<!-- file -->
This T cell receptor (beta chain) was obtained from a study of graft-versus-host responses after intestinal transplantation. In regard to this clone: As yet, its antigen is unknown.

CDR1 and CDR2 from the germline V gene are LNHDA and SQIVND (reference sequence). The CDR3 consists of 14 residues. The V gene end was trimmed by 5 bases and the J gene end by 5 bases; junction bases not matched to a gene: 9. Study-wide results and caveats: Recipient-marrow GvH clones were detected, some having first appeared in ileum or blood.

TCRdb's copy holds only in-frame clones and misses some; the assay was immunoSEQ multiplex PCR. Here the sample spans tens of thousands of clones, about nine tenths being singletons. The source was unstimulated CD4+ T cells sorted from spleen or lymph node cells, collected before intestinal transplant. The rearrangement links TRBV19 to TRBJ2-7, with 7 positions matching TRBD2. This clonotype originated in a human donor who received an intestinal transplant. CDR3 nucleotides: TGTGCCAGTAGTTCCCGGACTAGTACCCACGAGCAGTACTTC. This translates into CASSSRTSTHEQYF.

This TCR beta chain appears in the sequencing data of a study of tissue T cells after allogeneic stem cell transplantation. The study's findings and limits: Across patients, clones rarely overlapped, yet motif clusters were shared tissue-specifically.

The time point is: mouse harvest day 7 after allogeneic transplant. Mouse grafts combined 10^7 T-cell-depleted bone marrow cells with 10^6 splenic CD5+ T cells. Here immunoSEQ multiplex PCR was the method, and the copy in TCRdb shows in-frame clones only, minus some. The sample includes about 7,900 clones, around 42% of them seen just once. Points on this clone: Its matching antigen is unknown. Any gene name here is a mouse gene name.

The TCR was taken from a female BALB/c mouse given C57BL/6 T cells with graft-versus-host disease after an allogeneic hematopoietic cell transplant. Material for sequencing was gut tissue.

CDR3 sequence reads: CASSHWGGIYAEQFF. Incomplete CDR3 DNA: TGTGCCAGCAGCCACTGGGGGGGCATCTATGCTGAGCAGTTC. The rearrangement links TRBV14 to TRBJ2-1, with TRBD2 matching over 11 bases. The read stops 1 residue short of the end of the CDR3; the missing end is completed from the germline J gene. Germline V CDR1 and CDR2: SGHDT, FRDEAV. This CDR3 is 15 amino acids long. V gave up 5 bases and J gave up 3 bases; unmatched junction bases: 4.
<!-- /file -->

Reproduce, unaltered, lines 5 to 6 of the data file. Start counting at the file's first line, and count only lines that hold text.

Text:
The time point is: mouse harvest day 7 after allogeneic transplant. Mouse grafts combined 10^7 T-cell-depleted bone marrow cells with 10^6 splenic CD5+ T cells. Here immunoSEQ multiplex PCR was the method, and the copy in TCRdb shows in-frame clones only, minus some. The sample includes about 7,900 clones, around 42% of them seen just once. Points on this clone: Its matching antigen is unknown. Any gene name here is a mouse gene name.

The TCR was taken from a female BALB/c mouse given C57BL/6 T cells with graft-versus-host disease after an allogeneic hematopoietic cell transplant. Material for sequencing was gut tissue.